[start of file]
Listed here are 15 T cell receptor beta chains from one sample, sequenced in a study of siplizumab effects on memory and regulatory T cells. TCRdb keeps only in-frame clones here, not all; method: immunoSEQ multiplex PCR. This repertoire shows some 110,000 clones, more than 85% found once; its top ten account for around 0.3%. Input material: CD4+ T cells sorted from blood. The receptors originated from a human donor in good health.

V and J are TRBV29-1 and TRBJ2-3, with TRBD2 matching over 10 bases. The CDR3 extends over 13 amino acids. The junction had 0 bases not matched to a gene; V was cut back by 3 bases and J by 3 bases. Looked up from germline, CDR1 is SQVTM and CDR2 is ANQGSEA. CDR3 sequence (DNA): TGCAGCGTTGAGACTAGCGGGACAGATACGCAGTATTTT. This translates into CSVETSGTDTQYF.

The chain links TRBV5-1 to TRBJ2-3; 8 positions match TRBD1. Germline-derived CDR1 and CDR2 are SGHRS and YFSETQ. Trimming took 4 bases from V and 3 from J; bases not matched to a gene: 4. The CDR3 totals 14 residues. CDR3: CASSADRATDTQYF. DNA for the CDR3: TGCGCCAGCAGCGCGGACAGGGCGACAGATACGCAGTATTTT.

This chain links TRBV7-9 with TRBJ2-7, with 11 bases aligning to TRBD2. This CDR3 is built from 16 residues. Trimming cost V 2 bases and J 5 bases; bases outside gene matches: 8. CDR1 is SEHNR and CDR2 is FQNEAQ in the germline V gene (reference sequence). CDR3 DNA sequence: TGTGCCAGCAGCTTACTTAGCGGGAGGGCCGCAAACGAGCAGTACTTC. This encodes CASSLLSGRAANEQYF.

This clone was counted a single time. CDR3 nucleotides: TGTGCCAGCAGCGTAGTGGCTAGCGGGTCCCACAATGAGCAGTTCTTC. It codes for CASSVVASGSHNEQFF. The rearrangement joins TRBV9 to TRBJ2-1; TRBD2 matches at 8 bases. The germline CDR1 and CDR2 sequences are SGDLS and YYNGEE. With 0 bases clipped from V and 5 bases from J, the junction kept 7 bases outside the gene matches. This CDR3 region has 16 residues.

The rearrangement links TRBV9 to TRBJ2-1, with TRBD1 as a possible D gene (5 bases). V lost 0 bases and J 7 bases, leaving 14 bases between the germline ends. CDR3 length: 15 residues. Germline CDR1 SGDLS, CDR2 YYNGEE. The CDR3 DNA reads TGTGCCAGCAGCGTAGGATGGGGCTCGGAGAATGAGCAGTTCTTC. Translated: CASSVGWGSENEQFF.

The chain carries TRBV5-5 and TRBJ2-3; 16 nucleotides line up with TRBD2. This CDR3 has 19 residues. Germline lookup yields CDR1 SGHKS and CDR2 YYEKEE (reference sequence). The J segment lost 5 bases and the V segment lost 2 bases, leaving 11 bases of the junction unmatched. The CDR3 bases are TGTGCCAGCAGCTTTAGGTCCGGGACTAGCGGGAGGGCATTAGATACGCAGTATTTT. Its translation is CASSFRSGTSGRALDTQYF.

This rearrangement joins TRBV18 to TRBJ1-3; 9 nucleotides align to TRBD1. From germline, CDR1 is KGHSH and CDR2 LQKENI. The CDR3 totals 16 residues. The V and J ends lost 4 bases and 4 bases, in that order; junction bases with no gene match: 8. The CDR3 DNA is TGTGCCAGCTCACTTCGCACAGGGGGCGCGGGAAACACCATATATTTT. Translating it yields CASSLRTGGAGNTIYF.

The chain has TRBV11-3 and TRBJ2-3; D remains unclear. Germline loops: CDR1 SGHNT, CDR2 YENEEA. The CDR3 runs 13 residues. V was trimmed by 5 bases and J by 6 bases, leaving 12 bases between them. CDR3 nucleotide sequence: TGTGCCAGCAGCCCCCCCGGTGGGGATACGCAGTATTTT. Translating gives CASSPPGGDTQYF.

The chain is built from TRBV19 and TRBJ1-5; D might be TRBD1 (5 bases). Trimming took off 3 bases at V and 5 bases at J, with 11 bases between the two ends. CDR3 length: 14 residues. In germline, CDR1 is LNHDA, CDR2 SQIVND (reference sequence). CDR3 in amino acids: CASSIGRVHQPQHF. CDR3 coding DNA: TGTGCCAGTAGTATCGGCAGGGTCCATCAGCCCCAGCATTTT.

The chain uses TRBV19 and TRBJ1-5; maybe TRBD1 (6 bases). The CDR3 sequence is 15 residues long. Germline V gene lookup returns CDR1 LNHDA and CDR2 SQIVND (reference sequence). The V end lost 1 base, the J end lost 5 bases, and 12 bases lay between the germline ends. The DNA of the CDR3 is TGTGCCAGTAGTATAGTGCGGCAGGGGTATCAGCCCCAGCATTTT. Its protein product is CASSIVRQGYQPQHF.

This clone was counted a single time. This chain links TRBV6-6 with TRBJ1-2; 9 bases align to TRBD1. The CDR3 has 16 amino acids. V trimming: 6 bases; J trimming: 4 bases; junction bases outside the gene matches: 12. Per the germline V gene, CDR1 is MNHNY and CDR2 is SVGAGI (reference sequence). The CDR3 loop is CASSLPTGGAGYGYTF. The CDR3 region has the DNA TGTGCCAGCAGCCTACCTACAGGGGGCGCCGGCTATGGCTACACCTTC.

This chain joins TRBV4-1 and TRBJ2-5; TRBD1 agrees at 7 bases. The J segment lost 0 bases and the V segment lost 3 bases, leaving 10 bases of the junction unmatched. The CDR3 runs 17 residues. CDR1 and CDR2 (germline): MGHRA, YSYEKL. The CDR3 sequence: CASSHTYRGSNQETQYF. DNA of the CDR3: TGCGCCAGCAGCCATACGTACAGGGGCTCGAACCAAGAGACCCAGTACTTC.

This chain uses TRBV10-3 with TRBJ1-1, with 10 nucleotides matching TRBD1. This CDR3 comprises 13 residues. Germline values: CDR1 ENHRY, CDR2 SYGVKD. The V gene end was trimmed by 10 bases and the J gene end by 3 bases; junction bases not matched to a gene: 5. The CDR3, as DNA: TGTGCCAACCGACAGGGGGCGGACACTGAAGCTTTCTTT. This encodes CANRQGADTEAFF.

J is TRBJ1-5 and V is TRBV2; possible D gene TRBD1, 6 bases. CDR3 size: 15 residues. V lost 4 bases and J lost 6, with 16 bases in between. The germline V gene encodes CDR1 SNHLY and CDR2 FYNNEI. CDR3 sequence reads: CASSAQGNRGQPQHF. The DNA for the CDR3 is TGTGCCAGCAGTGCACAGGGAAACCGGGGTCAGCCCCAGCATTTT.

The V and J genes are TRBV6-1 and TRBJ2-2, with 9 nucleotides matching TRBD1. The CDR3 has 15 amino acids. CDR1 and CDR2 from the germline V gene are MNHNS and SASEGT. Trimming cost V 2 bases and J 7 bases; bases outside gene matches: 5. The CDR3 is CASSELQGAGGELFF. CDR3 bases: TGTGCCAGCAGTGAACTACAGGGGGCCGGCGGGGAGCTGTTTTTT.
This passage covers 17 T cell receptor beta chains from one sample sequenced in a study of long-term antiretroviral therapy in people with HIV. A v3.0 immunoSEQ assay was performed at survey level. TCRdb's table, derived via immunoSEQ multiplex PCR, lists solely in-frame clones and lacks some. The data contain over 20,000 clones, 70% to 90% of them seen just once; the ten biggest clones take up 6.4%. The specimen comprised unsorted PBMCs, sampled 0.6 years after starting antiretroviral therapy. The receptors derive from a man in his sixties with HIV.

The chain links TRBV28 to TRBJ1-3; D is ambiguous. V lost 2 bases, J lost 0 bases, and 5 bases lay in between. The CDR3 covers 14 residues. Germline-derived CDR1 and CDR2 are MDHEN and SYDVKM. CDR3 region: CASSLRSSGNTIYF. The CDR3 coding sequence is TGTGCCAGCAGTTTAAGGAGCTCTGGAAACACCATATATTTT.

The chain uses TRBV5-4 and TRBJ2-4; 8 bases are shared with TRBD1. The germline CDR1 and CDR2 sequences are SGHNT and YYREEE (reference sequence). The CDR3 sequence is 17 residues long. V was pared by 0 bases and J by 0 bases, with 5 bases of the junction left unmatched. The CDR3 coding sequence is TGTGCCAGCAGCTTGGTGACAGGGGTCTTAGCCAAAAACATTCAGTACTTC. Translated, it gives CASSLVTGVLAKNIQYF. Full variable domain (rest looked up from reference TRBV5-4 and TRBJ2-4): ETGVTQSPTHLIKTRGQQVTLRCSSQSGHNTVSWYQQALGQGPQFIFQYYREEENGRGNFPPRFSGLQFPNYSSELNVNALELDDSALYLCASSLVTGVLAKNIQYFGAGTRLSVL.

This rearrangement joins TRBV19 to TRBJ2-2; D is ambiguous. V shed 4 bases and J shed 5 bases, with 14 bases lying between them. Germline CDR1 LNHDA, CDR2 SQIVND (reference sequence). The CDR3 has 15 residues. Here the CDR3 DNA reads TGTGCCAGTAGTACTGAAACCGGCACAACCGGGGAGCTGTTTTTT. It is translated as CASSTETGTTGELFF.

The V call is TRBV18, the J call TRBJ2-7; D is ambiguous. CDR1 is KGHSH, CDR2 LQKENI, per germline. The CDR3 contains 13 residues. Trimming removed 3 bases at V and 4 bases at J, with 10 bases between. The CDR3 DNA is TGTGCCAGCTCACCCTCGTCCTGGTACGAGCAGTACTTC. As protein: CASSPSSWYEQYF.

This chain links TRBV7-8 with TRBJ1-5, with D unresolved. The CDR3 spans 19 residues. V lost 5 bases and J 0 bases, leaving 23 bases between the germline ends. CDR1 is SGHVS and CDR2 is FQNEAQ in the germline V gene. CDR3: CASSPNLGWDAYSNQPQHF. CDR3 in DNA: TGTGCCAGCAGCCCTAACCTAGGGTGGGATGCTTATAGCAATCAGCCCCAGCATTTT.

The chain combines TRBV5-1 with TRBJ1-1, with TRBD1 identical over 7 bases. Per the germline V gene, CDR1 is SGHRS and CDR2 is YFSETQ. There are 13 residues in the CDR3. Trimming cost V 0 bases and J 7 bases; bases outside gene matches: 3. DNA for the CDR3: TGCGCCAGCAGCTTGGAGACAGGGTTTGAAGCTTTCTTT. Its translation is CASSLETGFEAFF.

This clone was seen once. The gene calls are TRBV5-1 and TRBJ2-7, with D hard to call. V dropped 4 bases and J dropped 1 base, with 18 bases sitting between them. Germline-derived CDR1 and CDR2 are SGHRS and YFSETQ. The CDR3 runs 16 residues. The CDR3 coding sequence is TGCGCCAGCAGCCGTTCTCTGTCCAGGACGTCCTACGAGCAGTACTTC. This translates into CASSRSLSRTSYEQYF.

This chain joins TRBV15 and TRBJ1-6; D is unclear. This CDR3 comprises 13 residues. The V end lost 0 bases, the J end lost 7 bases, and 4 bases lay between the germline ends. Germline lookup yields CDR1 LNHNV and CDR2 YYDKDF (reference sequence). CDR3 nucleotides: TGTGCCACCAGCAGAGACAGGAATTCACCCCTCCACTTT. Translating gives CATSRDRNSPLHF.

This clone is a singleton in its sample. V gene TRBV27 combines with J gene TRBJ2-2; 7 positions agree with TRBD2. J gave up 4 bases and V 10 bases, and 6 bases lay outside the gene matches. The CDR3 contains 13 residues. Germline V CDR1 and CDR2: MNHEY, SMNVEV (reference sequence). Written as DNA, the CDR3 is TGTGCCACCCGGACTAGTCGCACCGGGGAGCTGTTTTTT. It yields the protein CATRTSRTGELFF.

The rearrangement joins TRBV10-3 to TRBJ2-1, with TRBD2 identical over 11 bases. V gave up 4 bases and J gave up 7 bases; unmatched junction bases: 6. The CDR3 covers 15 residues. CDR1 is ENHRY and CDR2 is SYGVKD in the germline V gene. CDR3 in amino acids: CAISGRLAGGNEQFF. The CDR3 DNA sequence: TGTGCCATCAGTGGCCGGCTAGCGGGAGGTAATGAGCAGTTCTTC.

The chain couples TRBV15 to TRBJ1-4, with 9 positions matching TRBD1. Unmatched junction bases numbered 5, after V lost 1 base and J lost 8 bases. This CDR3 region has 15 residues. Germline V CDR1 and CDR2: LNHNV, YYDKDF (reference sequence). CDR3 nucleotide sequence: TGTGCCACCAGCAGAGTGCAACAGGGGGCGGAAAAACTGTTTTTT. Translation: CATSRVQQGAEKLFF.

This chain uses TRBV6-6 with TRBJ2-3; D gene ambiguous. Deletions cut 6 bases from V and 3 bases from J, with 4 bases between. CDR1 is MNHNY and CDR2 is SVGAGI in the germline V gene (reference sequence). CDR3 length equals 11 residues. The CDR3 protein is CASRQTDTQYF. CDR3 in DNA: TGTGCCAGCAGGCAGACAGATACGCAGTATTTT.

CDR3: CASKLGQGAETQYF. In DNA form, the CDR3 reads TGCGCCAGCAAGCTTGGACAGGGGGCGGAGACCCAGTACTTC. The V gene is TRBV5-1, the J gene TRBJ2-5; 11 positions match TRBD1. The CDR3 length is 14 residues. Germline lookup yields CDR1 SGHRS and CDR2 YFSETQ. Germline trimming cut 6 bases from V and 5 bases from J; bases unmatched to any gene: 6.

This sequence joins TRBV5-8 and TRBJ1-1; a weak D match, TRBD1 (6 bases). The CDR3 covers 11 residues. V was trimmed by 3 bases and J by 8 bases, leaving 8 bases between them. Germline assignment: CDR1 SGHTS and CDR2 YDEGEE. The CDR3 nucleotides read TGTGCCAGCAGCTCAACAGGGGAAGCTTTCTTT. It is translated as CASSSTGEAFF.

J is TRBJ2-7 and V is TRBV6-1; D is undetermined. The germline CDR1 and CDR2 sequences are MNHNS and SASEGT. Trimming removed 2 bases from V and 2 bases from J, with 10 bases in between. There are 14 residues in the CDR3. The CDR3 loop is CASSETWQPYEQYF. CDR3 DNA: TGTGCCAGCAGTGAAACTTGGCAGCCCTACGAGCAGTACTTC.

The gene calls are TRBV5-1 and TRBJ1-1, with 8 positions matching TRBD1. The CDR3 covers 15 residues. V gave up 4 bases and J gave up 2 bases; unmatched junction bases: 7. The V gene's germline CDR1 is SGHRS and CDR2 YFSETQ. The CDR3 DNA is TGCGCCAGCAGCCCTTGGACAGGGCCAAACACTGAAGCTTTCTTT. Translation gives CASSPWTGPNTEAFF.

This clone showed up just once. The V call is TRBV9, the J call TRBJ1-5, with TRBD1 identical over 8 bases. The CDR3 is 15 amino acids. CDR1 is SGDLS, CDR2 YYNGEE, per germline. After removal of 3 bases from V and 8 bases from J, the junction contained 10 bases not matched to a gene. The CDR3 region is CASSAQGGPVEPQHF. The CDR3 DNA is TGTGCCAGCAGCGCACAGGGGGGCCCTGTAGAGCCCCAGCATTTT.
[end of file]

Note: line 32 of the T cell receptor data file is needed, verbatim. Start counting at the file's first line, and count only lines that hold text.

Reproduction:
J is TRBJ2-7 and V is TRBV6-1; D is undetermined. The germline CDR1 and CDR2 sequences are MNHNS and SASEGT. Trimming removed 2 bases from V and 2 bases from J, with 10 bases in between. There are 14 residues in the CDR3. The CDR3 loop is CASSETWQPYEQYF. CDR3 DNA: TGTGCCAGCAGTGAAACTTGGCAGCCCTACGAGCAGTACTTC.